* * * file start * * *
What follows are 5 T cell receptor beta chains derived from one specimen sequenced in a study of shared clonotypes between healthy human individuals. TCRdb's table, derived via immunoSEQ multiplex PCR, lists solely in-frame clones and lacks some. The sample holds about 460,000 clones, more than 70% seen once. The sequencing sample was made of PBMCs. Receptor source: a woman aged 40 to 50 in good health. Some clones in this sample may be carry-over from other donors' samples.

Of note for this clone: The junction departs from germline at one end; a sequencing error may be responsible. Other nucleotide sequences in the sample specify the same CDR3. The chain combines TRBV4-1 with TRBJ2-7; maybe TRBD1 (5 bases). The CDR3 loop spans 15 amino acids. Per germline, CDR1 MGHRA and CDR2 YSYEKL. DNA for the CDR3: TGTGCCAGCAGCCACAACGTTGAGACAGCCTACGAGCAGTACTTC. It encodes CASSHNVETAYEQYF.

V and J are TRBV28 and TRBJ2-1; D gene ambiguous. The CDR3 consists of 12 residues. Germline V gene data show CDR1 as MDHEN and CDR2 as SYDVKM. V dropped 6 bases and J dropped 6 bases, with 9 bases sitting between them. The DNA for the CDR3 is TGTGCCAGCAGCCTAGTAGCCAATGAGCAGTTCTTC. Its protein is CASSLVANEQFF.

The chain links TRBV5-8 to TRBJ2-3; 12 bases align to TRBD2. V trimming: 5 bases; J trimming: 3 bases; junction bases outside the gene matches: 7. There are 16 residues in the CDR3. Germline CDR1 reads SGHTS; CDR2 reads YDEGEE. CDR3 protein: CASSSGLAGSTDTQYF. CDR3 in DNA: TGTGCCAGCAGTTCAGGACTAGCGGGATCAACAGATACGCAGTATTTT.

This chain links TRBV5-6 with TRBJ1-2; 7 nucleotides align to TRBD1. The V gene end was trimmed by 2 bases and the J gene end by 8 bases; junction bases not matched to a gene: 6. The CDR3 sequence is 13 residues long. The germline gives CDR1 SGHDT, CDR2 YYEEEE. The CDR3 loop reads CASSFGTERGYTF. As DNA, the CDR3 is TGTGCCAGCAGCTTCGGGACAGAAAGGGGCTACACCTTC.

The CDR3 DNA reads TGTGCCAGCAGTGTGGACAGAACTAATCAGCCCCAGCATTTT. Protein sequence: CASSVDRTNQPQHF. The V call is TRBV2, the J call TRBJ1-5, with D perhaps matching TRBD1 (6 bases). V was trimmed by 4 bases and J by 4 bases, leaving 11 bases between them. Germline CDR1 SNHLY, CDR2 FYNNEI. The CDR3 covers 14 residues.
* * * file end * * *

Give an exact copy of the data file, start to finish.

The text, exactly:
What follows are 5 T cell receptor beta chains derived from one specimen sequenced in a study of shared clonotypes between healthy human individuals. TCRdb's table, derived via immunoSEQ multiplex PCR, lists solely in-frame clones and lacks some. The sample holds about 460,000 clones, more than 70% seen once. The sequencing sample was made of PBMCs. Receptor source: a woman aged 40 to 50 in good health. Some clones in this sample may be carry-over from other donors' samples.

Of note for this clone: The junction departs from germline at one end; a sequencing error may be responsible. Other nucleotide sequences in the sample specify the same CDR3. The chain combines TRBV4-1 with TRBJ2-7; maybe TRBD1 (5 bases). The CDR3 loop spans 15 amino acids. Per germline, CDR1 MGHRA and CDR2 YSYEKL. DNA for the CDR3: TGTGCCAGCAGCCACAACGTTGAGACAGCCTACGAGCAGTACTTC. It encodes CASSHNVETAYEQYF.

V and J are TRBV28 and TRBJ2-1; D gene ambiguous. The CDR3 consists of 12 residues. Germline V gene data show CDR1 as MDHEN and CDR2 as SYDVKM. V dropped 6 bases and J dropped 6 bases, with 9 bases sitting between them. The DNA for the CDR3 is TGTGCCAGCAGCCTAGTAGCCAATGAGCAGTTCTTC. Its protein is CASSLVANEQFF.

The chain links TRBV5-8 to TRBJ2-3; 12 bases align to TRBD2. V trimming: 5 bases; J trimming: 3 bases; junction bases outside the gene matches: 7. There are 16 residues in the CDR3. Germline CDR1 reads SGHTS; CDR2 reads YDEGEE. CDR3 protein: CASSSGLAGSTDTQYF. CDR3 in DNA: TGTGCCAGCAGTTCAGGACTAGCGGGATCAACAGATACGCAGTATTTT.

This chain links TRBV5-6 with TRBJ1-2; 7 nucleotides align to TRBD1. The V gene end was trimmed by 2 bases and the J gene end by 8 bases; junction bases not matched to a gene: 6. The CDR3 sequence is 13 residues long. The germline gives CDR1 SGHDT, CDR2 YYEEEE. The CDR3 loop reads CASSFGTERGYTF. As DNA, the CDR3 is TGTGCCAGCAGCTTCGGGACAGAAAGGGGCTACACCTTC.

The CDR3 DNA reads TGTGCCAGCAGTGTGGACAGAACTAATCAGCCCCAGCATTTT. Protein sequence: CASSVDRTNQPQHF. The V call is TRBV2, the J call TRBJ1-5, with D perhaps matching TRBD1 (6 bases). V was trimmed by 4 bases and J by 4 bases, leaving 11 bases between them. Germline CDR1 SNHLY, CDR2 FYNNEI. The CDR3 covers 14 residues.